It is not yet certain that Sir Ken's hubris will end in his own nemesis, but it's beginning to look that way. Post the Safeway takeover, Sir Ken's family stake has been diluted to just 18 per cent, which is a long way from being the controlling position he once had. Sir Ken isn't the sort for regrets, yet he must be cursing himself for not staying loyal to his Yorkshire home. The City is an unforgiving and impatient taskmaster. Unfortunately for Sir Ken, things are all too likely to get worse before they get any better.

Groceries confusion

Still, at least Sir Ken has managed to leave Somerfield nursing the headache of a Competition Commission reference over the 114 stores Somerfield bought from Morrisons last November. Somerfield acquired the stores unconditionally, which means that if the Competition Commission disallows the change of ownership, they don't all come bouncing back on to Morrison. Somerfield professed "disappointment" at the decision yesterday, but it cannot pretend to be much surprised.

Beyond changing the name on the shopfront, Somerfield hasn't invested a penny in the stores affected by the decision, because it knew there was a chance of reference. The Competition Commission has set out a painfully precise method for determining monopoly in grocery retailing, involving average driving times between rival supermarket outlets to establish whether there is adequate local competition. Twenty-three of the stores bought by Somerfield fail the "isochrone" test.

In other respects, however, the attitude of the competition authorities towards the grocery trade is about as clear as mud. The Office of Fair Trading blissfully allows the giants of food retailing - Tesco and Sainsbury - to extend their reach into convenience stores via takeover, yet it doesn't allow Somerfield, a relative minnow, to acquire a piffling portfolio of 114 stores. No one else can see the distinction, yet the OFT is determined to view supermarket and high street retailing of groceries as separate markets, never mind the fact that Tesco and Sainsbury use their buying, distribution and marketing power to drive sales in both, thereby forcing the smaller independent out of business.

The OFT largely gave the supermarkets a clean bill of health this week over the fairness with which they treat their suppliers. Again, few would recognise these conclusions. Supermarkets have on the whole been extremely good for consumers, bringing lower prices and greater choice. Yet we are perilously close to a tipping point where the benefits begin to get outweighed by the destruction of small, localised competition in the supply of food and other goods.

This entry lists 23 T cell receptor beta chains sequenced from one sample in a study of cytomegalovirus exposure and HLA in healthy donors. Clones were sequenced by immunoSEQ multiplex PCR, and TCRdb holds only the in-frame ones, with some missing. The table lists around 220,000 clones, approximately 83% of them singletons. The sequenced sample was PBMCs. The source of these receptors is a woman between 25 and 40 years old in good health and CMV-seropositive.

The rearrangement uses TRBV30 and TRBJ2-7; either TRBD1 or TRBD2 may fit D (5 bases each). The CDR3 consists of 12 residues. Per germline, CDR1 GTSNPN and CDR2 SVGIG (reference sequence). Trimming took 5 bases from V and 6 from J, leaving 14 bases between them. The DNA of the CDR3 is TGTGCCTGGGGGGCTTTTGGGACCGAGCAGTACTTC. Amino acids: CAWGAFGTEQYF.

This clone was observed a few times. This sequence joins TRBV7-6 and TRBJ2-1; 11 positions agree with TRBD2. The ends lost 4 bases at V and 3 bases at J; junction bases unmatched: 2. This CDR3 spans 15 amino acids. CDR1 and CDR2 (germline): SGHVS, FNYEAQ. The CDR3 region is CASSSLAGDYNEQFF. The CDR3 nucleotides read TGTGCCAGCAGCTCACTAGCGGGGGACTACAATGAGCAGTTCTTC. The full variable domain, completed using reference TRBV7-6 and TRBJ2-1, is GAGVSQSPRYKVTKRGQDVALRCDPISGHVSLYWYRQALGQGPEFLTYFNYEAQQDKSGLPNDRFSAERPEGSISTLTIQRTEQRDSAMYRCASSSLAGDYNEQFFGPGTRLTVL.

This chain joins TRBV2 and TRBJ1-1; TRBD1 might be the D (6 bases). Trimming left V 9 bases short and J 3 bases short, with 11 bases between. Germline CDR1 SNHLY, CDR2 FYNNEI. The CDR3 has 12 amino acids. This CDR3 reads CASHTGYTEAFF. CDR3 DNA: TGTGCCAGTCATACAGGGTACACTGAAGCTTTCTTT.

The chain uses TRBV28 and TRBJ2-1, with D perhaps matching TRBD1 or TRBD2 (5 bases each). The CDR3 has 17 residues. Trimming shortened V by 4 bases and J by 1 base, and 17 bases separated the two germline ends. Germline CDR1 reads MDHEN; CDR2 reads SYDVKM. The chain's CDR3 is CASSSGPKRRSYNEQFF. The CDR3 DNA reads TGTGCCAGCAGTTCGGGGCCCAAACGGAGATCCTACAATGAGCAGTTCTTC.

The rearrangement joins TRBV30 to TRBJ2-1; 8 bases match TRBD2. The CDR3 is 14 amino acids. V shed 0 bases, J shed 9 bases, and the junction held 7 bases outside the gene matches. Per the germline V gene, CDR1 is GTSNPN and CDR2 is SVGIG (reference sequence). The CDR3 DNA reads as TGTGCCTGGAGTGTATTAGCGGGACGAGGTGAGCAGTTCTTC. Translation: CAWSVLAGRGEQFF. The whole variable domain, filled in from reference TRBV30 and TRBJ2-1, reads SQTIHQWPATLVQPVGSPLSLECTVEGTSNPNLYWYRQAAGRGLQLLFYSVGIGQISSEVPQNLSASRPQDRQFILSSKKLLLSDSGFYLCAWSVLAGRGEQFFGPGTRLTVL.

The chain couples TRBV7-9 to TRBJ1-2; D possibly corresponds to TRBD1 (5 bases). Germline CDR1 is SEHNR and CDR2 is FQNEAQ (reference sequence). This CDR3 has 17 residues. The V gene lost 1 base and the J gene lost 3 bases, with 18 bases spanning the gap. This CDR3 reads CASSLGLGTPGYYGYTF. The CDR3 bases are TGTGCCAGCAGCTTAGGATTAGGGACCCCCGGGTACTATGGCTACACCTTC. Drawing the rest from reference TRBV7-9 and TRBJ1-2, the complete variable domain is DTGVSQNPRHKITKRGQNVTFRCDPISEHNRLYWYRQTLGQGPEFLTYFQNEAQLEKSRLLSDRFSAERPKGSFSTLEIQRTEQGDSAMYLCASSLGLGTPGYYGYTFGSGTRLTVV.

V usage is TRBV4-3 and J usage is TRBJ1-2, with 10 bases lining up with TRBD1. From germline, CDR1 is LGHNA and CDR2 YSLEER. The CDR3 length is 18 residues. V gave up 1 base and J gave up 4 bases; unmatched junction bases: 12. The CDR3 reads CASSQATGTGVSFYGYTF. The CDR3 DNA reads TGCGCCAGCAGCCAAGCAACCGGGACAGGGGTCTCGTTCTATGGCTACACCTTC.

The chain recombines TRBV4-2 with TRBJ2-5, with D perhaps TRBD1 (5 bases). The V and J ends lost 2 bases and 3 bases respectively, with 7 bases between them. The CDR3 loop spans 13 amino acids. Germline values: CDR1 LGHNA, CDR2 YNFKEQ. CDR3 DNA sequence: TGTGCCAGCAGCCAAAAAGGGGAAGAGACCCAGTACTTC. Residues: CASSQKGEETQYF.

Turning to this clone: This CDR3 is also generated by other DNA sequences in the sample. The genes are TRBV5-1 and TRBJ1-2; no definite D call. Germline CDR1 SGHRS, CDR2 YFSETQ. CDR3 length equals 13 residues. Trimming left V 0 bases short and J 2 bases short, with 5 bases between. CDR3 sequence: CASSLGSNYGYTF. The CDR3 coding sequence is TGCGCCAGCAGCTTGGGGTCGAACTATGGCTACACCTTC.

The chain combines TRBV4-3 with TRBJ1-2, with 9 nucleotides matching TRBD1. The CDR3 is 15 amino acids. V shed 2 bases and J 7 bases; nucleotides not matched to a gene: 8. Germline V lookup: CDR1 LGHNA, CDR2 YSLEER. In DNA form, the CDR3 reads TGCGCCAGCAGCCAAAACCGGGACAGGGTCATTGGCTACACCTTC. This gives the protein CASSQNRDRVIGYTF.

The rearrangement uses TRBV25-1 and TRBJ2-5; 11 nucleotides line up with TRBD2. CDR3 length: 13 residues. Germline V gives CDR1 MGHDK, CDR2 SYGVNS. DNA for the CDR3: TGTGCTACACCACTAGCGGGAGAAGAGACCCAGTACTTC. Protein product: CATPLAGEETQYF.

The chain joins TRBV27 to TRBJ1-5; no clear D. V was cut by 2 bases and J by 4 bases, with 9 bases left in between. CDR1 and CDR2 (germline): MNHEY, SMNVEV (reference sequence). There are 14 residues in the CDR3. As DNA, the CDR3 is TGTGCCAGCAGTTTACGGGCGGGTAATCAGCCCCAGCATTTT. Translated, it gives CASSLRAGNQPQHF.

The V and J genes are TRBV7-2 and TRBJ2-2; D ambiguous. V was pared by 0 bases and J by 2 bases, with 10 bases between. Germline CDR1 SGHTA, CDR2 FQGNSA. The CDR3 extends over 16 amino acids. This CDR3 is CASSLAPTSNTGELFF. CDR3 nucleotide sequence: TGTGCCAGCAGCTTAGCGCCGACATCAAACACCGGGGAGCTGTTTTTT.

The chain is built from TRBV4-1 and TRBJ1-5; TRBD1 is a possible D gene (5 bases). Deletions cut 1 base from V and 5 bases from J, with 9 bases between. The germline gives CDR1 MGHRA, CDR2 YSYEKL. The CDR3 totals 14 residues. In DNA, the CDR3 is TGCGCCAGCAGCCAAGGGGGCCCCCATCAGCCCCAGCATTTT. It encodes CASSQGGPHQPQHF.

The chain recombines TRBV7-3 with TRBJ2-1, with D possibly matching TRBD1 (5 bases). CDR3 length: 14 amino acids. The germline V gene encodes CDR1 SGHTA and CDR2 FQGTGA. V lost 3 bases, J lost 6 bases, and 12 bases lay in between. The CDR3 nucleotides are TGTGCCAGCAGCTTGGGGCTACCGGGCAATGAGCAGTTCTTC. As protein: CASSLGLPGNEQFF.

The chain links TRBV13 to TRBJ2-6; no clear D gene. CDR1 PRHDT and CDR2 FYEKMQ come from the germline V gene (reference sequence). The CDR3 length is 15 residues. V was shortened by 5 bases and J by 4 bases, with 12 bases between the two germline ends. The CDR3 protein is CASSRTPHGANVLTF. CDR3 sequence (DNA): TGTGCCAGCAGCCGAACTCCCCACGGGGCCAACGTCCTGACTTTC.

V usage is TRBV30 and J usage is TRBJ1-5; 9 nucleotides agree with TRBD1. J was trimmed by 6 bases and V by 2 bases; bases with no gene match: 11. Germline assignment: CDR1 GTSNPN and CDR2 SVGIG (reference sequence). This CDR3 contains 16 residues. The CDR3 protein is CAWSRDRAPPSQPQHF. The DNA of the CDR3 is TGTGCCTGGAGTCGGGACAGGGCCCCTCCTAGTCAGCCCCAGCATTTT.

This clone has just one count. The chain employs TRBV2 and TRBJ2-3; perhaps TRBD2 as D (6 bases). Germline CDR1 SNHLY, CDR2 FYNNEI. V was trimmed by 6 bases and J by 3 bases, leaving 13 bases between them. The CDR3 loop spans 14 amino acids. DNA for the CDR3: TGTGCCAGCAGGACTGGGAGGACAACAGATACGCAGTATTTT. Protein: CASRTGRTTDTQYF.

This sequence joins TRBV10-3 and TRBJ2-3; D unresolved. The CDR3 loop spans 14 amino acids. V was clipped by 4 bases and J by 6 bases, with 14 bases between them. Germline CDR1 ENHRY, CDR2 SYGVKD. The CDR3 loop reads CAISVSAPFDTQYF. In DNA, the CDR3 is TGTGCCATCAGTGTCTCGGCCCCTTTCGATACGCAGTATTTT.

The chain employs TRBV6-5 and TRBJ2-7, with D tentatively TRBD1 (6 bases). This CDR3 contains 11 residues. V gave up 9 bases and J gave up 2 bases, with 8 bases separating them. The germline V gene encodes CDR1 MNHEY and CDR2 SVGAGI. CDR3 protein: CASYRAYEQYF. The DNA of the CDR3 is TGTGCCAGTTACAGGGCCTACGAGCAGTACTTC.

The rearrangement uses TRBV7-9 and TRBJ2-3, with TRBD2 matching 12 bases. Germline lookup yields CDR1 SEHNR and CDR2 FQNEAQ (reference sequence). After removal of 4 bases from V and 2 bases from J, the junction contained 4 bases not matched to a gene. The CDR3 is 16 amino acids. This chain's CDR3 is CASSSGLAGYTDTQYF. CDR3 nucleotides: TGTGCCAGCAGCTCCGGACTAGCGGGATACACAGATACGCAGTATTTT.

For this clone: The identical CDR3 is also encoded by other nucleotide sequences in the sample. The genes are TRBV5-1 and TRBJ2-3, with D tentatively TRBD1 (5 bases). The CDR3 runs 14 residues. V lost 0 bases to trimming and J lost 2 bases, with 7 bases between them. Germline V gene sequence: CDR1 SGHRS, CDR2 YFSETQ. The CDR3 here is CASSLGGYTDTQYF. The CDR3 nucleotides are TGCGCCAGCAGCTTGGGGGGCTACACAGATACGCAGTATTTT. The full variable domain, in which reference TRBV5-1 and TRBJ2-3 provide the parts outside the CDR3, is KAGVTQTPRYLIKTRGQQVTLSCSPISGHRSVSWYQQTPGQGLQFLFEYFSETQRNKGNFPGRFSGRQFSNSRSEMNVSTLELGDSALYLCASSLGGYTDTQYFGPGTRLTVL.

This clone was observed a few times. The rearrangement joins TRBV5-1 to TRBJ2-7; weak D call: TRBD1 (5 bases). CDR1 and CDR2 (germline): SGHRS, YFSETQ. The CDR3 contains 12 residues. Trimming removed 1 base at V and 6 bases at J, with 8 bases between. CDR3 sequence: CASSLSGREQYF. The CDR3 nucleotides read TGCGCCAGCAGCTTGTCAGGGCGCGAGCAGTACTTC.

Confusion reigns as to how competition regulators might address these concerns. Self-evidently, the way not to do it is to allow companies with already very substantial shares of the groceries market to buy up the high-street convenience trade on the grounds that this is a "new" business for supermarkets. Sometimes it seems the OFT is utterly brain dead.

Savings gap myth

One of the most commonly believed myths of our time is that nobody saves any longer. According to figures published by the Office for National Statistics yesterday, the savings ratio in fact averaged a little over 5.6 per cent of disposable income last year, which, though a bit below its long-run average, is a good deal higher than it's been at various points in the past.

Indeed, people's propensity to save is determined almost entirely by the ups and downs of the economic cycle. In good times, people save relatively little; in bad times they save a lot, a phenomenon Keynes referred to as the paradox of thrift, whereby a recession is made worse by a refusal to spend. If there is something structural about recent comparatively low rates of saving, there are two possible explanations. One is that people may have become confident of indefinite macroeconomic stability.

But possibly the more important explanation is the democratisation of credit, which far from being the time bomb of popular demonology, is in fact a comparatively benign influence. The purpose of saving is to safeguard against a rainy day. If you know you can borrow money cheaply and easily, you don't need to save as much. Thrift is good, but you can always have too much of a good thing, and right now the balance seems about right.

jeremy.warner@independent.co.uk